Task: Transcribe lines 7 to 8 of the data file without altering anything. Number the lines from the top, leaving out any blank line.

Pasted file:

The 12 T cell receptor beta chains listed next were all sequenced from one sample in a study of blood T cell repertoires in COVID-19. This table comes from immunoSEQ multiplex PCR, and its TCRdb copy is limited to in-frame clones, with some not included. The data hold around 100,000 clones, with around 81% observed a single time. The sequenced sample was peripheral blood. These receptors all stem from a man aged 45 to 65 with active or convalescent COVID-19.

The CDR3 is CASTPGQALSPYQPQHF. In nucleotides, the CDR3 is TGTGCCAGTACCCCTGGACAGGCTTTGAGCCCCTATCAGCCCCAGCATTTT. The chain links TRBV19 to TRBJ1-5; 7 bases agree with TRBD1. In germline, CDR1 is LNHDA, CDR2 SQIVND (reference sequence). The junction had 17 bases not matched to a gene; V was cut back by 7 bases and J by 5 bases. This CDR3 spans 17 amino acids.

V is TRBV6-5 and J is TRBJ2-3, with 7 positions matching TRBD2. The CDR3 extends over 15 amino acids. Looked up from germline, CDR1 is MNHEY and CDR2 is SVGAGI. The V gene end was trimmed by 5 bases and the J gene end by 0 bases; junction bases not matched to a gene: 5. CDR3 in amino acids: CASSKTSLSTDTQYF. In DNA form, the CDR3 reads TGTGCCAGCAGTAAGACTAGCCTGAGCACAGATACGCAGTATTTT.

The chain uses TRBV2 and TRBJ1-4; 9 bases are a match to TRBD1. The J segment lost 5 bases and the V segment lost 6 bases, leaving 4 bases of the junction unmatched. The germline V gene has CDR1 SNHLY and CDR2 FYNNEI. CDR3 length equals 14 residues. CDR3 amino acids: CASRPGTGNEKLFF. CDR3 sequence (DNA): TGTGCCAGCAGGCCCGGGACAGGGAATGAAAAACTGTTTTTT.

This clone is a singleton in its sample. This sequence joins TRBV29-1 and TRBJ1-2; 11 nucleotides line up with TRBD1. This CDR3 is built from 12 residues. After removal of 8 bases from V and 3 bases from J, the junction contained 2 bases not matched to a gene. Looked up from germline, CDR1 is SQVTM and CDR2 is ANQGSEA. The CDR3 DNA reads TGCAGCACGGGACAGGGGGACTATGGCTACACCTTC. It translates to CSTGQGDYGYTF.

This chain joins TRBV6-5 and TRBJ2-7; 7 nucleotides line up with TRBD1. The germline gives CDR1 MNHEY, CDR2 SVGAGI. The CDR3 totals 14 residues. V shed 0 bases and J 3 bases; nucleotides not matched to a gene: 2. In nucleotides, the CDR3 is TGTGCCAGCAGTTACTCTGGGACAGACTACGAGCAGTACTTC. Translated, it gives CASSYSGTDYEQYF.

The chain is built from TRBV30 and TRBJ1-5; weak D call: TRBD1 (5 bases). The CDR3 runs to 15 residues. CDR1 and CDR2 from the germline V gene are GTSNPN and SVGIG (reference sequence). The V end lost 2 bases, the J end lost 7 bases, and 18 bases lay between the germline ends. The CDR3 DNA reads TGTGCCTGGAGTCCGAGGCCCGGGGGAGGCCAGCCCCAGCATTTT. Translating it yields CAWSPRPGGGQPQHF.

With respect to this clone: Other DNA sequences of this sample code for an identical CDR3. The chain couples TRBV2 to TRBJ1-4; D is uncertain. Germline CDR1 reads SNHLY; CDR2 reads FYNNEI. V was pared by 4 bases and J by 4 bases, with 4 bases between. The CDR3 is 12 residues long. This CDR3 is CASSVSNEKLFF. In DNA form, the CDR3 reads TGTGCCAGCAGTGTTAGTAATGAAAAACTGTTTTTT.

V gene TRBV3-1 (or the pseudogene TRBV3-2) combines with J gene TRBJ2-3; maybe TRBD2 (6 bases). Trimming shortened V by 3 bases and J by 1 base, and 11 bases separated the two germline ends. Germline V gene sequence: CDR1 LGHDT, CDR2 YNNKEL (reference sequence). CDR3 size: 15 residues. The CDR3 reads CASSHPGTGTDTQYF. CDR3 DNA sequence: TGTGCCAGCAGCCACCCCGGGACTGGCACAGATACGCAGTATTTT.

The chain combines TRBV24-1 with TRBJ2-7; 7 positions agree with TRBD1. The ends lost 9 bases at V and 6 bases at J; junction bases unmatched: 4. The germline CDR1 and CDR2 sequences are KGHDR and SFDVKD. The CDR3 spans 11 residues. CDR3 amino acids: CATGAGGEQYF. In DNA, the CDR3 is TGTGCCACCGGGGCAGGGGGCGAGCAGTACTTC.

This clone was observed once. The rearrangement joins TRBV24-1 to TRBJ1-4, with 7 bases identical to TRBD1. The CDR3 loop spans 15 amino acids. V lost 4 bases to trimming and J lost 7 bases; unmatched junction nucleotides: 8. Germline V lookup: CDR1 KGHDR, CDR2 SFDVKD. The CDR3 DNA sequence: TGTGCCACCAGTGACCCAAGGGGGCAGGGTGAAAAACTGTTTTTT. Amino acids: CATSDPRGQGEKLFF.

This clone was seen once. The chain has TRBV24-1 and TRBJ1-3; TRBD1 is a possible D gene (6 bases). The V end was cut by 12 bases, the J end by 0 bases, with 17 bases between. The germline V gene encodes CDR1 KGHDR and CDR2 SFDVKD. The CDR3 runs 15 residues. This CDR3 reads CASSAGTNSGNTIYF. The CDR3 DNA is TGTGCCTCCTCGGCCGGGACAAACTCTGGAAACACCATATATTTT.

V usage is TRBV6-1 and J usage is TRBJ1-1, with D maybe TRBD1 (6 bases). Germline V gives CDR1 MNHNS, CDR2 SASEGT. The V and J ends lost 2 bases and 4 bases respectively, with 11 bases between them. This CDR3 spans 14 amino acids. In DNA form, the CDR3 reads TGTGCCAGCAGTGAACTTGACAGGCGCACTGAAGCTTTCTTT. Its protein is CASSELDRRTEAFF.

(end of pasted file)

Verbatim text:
The chain is built from TRBV30 and TRBJ1-5; weak D call: TRBD1 (5 bases). The CDR3 runs to 15 residues. CDR1 and CDR2 from the germline V gene are GTSNPN and SVGIG (reference sequence). The V end lost 2 bases, the J end lost 7 bases, and 18 bases lay between the germline ends. The CDR3 DNA reads TGTGCCTGGAGTCCGAGGCCCGGGGGAGGCCAGCCCCAGCATTTT. Translating it yields CAWSPRPGGGQPQHF.

With respect to this clone: Other DNA sequences of this sample code for an identical CDR3. The chain couples TRBV2 to TRBJ1-4; D is uncertain. Germline CDR1 reads SNHLY; CDR2 reads FYNNEI. V was pared by 4 bases and J by 4 bases, with 4 bases between. The CDR3 is 12 residues long. This CDR3 is CASSVSNEKLFF. In DNA form, the CDR3 reads TGTGCCAGCAGTGTTAGTAATGAAAAACTGTTTTTT.